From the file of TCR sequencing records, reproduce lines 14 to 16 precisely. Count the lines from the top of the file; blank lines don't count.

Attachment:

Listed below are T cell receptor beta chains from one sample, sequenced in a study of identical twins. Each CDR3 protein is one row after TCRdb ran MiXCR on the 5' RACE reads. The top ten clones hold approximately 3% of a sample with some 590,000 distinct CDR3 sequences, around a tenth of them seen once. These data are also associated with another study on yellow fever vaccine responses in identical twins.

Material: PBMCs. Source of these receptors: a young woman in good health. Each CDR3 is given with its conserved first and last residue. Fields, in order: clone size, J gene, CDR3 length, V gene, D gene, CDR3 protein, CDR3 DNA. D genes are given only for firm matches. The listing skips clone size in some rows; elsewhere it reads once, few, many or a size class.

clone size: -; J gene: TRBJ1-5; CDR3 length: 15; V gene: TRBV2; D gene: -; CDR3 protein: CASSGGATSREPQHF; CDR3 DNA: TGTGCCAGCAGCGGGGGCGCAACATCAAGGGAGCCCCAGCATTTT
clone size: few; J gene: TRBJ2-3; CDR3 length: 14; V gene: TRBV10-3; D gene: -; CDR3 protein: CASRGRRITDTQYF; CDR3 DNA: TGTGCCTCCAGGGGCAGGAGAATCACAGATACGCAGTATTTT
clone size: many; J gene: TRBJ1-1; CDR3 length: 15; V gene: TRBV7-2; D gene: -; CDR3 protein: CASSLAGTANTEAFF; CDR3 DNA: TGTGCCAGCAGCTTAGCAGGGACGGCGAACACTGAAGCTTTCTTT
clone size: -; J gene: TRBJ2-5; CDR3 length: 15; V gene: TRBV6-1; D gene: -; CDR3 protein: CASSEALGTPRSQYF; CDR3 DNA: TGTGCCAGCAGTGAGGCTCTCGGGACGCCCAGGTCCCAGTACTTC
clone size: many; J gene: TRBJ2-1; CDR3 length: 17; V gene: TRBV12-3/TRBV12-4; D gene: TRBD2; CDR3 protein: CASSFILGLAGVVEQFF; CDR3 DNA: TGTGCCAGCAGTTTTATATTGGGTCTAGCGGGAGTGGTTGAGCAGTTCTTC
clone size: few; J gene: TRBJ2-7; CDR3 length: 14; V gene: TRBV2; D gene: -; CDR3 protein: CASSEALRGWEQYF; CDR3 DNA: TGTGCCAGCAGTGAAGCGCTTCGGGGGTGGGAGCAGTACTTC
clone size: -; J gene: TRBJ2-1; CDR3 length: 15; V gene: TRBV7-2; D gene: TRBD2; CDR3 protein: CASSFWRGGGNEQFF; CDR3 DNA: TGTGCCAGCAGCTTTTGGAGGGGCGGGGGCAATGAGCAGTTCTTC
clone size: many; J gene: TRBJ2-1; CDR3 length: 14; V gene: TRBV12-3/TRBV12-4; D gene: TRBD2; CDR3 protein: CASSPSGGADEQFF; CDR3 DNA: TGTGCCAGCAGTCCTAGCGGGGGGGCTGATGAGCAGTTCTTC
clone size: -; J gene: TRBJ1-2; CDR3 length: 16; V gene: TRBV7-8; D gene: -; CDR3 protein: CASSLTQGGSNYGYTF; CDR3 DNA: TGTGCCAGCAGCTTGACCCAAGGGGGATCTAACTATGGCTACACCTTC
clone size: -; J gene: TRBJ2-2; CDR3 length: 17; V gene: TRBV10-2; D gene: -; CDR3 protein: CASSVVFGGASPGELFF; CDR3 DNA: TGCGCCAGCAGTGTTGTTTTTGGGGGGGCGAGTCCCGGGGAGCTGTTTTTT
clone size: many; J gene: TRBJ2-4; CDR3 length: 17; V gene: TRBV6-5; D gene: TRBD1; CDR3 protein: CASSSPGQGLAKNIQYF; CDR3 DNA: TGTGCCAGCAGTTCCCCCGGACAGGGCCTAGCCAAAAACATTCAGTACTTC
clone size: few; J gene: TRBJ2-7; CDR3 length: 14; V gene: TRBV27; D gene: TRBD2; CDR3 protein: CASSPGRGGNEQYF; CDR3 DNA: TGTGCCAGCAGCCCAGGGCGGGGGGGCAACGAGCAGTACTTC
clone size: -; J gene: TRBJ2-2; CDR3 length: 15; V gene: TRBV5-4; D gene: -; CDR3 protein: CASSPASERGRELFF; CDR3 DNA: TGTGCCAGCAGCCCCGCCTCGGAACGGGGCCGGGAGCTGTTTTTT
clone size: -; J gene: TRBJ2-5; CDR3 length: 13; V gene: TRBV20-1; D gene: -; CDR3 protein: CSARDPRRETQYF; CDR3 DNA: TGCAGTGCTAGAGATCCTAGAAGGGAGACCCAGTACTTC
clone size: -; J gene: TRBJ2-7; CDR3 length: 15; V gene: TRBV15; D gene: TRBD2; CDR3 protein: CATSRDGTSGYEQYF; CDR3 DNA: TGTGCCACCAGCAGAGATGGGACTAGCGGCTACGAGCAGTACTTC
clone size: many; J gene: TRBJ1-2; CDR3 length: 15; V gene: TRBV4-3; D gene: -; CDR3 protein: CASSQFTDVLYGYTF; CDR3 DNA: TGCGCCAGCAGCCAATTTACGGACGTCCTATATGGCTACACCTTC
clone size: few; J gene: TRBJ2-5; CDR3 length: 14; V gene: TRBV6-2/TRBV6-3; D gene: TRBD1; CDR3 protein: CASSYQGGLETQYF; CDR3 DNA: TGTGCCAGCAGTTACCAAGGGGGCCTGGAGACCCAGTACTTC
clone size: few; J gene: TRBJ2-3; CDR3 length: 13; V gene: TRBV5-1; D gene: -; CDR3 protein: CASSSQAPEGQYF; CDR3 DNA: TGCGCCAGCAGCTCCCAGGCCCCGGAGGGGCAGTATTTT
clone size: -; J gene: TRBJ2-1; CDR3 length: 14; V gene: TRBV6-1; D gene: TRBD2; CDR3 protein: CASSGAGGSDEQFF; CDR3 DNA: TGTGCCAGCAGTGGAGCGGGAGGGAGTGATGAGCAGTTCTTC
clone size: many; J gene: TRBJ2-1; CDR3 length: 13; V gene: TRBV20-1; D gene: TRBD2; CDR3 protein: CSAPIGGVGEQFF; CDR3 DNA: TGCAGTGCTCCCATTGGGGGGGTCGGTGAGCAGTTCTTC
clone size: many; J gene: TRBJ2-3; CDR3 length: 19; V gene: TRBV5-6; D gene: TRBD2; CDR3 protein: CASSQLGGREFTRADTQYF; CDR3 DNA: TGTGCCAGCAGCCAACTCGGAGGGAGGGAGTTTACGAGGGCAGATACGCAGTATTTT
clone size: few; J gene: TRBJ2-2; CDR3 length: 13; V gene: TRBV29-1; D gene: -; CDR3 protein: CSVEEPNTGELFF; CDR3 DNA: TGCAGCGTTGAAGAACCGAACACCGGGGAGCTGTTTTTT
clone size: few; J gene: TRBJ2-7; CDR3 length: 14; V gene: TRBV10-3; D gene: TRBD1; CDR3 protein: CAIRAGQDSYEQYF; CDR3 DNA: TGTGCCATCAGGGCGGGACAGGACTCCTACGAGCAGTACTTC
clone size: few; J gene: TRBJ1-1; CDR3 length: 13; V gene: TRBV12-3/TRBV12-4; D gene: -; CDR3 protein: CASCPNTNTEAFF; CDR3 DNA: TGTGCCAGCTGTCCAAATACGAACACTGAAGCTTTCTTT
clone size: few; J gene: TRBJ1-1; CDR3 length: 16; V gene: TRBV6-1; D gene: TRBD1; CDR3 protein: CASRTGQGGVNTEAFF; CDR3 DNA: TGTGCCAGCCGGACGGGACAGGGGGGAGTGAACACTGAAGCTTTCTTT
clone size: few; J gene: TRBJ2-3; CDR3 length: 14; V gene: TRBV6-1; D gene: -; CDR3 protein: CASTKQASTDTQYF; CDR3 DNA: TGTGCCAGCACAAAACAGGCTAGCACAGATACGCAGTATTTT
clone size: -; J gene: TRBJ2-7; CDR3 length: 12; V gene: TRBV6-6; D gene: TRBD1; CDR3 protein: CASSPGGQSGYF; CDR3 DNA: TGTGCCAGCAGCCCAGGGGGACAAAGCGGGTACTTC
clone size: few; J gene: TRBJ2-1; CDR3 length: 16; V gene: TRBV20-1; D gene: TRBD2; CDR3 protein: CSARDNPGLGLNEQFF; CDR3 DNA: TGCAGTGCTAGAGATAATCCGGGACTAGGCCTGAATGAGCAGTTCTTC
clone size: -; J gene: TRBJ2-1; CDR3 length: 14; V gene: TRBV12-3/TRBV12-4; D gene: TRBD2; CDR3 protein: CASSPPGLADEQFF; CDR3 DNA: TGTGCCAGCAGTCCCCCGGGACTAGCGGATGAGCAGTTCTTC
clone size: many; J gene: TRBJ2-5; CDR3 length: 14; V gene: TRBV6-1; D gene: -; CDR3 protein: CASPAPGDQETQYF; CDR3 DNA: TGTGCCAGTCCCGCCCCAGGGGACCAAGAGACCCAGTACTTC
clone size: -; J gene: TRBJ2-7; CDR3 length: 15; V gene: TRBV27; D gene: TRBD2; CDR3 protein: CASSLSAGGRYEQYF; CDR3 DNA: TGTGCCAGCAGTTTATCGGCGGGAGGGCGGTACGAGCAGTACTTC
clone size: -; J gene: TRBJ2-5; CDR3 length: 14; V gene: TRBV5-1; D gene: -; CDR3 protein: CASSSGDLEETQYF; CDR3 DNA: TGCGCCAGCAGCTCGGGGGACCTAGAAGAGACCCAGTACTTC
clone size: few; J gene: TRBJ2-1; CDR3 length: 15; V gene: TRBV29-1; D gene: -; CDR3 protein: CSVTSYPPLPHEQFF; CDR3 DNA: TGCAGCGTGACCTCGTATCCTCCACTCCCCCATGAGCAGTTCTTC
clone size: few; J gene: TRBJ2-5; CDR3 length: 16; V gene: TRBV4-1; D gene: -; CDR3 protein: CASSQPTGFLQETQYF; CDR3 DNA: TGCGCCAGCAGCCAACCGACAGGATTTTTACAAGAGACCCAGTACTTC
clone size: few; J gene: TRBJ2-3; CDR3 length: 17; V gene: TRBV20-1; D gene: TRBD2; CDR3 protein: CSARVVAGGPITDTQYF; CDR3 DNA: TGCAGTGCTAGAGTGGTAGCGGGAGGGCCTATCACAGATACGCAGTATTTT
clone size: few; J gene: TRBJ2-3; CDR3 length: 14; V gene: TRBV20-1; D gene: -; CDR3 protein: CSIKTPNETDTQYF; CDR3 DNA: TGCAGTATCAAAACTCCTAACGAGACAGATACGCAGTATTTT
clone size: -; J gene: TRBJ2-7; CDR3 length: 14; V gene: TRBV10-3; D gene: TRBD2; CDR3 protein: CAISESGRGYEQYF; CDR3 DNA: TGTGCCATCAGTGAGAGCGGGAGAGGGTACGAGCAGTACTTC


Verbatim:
clone size: few; J gene: TRBJ2-7; CDR3 length: 14; V gene: TRBV27; D gene: TRBD2; CDR3 protein: CASSPGRGGNEQYF; CDR3 DNA: TGTGCCAGCAGCCCAGGGCGGGGGGGCAACGAGCAGTACTTC
clone size: -; J gene: TRBJ2-2; CDR3 length: 15; V gene: TRBV5-4; D gene: -; CDR3 protein: CASSPASERGRELFF; CDR3 DNA: TGTGCCAGCAGCCCCGCCTCGGAACGGGGCCGGGAGCTGTTTTTT
clone size: -; J gene: TRBJ2-5; CDR3 length: 13; V gene: TRBV20-1; D gene: -; CDR3 protein: CSARDPRRETQYF; CDR3 DNA: TGCAGTGCTAGAGATCCTAGAAGGGAGACCCAGTACTTC